+ ...
LaTeX Sep 19, 2008

I would definitely recommend editing the LaTeX source files and compiling them yourself.

Editing a LateX file isn't complicated at all, since for editing purposes, a .tex file is like any .txt file and can be handled by any plaintext editor like Notepad++ or NoteTab. You would just be editing the text, leaving the LaTeX commands alone, so it is basically no different from editing any .txt file.

However, if you need to see the final typeset output (the dvi file, or the dvi file converted to pdf), you have to compile it, which is where the LaTeX system (which you were downloading as you wrote your post) comes in. It is convenient to integrate it with your text editor so that you can just click the LaTeX command from inside the editor to compile the current version of your text file. All the text editors that allow this have instructions available somewhere for how to set it up.

I use MikTex to compile LaTeX files, and I have MikTex set up to use with WinEdt and NoteTab. It may take a little bit of trouble to enable it at the beginning, but once you have it working it is very easy. Just edit the .tex file as you would edit any .txt file, and then click to compile. You can recompile many times; even after each change in the source file if you want to.

Editing the PDF is completely infeasible, and I do not think it would help the author much because s/he would likely want the changes made to the .tex file, not the PDF.

[Edited at 2008-09-20 02:56]


Trinh Do  Identity Verified
Member (2007)
English to Vietnamese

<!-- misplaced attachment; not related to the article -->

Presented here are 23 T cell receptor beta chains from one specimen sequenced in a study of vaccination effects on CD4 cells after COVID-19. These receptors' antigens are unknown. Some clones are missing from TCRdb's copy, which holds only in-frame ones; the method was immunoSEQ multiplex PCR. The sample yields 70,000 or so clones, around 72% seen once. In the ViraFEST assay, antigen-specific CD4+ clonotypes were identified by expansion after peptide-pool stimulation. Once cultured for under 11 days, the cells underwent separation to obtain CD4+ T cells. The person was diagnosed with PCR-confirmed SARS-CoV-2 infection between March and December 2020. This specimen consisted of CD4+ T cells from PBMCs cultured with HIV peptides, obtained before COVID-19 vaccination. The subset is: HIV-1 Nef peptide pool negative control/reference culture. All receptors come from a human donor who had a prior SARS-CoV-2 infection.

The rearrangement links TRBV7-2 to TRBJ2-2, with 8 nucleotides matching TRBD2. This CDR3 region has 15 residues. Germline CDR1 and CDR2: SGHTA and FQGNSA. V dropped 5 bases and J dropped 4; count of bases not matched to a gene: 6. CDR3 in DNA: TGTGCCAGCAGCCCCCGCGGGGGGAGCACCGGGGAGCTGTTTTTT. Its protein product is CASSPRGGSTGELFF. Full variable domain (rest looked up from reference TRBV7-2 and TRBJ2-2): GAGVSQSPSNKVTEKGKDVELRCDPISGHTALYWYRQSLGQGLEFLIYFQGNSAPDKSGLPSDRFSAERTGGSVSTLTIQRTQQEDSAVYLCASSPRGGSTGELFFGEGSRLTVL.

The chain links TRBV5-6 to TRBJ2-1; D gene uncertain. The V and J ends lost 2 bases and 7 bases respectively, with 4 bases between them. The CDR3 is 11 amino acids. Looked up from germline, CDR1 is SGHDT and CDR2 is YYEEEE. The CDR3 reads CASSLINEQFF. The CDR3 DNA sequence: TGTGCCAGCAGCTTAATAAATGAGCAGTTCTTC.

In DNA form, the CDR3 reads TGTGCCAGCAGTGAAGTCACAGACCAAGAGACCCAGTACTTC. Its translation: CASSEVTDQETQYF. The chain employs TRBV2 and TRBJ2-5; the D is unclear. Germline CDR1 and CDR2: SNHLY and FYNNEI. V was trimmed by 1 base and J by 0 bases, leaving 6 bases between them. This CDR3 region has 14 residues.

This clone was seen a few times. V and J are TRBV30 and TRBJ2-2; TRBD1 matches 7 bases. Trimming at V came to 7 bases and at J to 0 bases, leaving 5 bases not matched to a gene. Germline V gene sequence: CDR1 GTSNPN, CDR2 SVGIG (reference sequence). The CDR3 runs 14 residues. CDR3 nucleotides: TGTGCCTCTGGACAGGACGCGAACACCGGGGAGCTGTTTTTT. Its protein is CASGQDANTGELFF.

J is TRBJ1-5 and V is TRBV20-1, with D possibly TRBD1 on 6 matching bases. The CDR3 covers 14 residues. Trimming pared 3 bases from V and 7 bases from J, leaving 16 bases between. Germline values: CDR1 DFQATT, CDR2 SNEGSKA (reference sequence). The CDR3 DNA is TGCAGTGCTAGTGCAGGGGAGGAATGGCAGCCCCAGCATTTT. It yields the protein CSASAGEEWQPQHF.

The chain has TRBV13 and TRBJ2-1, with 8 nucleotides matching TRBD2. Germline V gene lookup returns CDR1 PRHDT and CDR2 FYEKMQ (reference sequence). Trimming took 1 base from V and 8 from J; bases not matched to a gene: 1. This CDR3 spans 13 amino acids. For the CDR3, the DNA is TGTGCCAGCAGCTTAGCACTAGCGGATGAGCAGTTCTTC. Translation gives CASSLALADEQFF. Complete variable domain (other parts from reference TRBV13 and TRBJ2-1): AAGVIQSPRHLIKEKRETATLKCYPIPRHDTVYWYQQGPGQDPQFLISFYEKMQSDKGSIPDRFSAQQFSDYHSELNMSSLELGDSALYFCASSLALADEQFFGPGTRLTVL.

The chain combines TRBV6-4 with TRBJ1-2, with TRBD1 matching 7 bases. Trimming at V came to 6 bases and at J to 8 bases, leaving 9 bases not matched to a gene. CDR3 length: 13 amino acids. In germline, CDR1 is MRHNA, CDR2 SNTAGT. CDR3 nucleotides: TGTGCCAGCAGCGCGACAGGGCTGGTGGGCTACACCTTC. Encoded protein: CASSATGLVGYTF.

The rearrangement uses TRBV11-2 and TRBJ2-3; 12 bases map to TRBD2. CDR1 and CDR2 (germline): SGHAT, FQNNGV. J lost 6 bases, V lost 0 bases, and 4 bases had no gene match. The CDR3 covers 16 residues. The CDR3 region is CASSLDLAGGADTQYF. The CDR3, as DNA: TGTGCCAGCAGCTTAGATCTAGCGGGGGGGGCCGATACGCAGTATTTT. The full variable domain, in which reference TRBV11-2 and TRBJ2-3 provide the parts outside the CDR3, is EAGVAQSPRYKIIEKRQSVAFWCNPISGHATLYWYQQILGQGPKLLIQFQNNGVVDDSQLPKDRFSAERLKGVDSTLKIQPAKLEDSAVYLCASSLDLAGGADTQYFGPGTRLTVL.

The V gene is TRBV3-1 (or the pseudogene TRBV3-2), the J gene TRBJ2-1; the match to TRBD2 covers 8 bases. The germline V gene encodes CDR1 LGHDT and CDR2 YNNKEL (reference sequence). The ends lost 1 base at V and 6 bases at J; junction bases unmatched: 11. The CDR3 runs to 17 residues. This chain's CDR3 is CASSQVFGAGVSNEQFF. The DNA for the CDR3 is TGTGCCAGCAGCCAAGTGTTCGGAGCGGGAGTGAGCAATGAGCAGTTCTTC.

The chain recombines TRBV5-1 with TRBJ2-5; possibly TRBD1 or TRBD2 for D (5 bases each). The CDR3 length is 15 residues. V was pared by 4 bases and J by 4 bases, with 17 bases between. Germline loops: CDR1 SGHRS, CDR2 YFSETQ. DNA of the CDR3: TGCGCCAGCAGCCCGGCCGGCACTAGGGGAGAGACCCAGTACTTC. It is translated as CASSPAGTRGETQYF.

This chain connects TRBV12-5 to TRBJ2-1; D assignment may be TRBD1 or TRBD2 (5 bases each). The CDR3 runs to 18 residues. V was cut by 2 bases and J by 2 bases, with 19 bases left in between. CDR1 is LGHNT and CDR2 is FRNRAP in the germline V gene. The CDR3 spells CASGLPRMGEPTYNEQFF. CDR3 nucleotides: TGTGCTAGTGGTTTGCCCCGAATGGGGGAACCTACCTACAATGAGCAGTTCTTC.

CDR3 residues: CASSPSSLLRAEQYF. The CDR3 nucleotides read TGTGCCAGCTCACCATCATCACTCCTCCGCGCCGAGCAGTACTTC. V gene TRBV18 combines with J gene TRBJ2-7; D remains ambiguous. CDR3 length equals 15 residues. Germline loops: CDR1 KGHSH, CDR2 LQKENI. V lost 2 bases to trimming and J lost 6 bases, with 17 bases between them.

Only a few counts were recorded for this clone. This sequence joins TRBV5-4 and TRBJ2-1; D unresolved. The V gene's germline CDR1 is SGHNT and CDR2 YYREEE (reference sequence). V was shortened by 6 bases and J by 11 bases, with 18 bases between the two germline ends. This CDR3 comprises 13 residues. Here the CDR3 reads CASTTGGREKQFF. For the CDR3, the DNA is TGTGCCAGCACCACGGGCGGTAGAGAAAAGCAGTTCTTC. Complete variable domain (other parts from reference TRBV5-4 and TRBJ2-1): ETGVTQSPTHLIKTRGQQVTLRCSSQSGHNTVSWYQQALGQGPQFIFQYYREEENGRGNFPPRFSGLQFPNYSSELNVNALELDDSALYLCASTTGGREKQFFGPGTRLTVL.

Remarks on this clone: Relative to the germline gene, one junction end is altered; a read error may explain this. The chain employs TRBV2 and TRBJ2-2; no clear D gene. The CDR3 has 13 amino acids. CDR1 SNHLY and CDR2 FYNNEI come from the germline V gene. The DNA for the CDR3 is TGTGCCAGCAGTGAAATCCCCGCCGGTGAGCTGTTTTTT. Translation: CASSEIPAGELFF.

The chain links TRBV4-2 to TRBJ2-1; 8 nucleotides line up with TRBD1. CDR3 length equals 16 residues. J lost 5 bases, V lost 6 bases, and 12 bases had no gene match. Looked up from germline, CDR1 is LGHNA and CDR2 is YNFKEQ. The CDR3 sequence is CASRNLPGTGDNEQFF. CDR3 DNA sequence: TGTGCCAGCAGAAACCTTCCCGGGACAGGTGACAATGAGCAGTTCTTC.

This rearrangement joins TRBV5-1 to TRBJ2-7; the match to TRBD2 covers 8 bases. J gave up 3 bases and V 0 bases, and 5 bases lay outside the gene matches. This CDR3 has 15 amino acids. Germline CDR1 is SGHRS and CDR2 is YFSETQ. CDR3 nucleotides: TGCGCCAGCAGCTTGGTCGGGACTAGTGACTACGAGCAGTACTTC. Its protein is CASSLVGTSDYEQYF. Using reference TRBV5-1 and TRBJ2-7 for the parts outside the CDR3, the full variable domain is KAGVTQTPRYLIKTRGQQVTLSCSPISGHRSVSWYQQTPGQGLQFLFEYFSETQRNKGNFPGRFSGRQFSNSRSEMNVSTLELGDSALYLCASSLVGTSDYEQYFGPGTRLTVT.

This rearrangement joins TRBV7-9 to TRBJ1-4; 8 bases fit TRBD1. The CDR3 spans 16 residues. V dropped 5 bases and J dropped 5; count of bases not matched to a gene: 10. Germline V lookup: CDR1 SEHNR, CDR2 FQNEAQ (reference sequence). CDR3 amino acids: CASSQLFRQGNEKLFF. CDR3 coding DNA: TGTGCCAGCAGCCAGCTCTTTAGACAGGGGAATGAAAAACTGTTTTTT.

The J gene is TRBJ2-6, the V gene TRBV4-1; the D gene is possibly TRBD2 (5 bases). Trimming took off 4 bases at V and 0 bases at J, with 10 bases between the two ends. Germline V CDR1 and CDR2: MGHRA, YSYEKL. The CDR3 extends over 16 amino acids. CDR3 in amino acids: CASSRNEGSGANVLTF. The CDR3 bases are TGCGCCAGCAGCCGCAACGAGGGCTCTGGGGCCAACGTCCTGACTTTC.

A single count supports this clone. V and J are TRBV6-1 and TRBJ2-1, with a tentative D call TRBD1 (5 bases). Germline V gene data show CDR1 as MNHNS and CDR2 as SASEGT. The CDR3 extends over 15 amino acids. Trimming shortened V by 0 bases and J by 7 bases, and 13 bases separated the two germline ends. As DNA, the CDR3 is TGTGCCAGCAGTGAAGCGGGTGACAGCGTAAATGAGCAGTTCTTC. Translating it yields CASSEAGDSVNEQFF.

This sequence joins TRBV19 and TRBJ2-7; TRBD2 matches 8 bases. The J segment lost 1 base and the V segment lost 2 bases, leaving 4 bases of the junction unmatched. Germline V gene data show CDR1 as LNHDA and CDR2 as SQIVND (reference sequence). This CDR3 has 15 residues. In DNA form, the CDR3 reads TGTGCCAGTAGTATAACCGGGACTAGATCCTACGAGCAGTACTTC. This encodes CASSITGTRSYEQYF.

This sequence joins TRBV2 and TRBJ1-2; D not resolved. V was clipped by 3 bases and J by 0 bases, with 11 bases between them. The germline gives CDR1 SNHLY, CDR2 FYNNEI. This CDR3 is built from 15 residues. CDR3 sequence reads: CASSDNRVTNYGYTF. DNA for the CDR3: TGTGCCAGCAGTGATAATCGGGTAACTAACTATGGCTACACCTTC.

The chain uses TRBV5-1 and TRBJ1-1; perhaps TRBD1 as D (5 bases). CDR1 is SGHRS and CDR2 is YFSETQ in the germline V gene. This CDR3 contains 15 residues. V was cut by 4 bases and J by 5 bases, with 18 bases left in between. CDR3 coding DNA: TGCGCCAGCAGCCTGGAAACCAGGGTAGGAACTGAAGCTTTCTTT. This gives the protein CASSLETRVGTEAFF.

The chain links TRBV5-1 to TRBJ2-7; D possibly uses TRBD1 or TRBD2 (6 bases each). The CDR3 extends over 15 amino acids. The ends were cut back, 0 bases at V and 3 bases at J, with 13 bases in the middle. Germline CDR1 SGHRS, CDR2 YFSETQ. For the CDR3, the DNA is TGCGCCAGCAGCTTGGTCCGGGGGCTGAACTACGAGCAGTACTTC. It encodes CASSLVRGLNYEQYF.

+ ...
Latex Sep 20, 2008

I have used Latex extensively and it's very rewarding. I love and respect it much more than Word. The formatting is far better than Word, and typesetting maths is superior and less time-consuming PDF is a hassle and I doubt that you can do it without buying a PDF editor. The text comes as objects/pictures.

If you alredy had Latex, just use it. The printout comes in a .dvi file. Recently, there was a Latex fot Windows and it's downloadable for windows. Every software takes time to download. I intend to buy and use Latex as well.


Lori Cirefice  Identity Verified
Local time: 05:40
French to English
Not sure if this would help Sep 20, 2008

You might want to read up on some ideas here


Ken Cox  Identity Verified
Local time: 05:40
German to English
+ ...
agree with GoodWords and Trin Do Sep 20, 2008

I've done one major project with LaTex, and after the initial learning period it was a pleasure. By all means use a proper LaTex editor (I used the MikTex package), which is much easier than working with a general-purpose plaintext editor such as Notepad. LaTex editors are built and maintained by people who actually use them, and it shows. Among other things, the editor displays the tags and text in different colours (very convenient) and checks for syntax errors. The search and find/replace functions are a treat, and you'll miss their capabilities when you have to work with Word instead.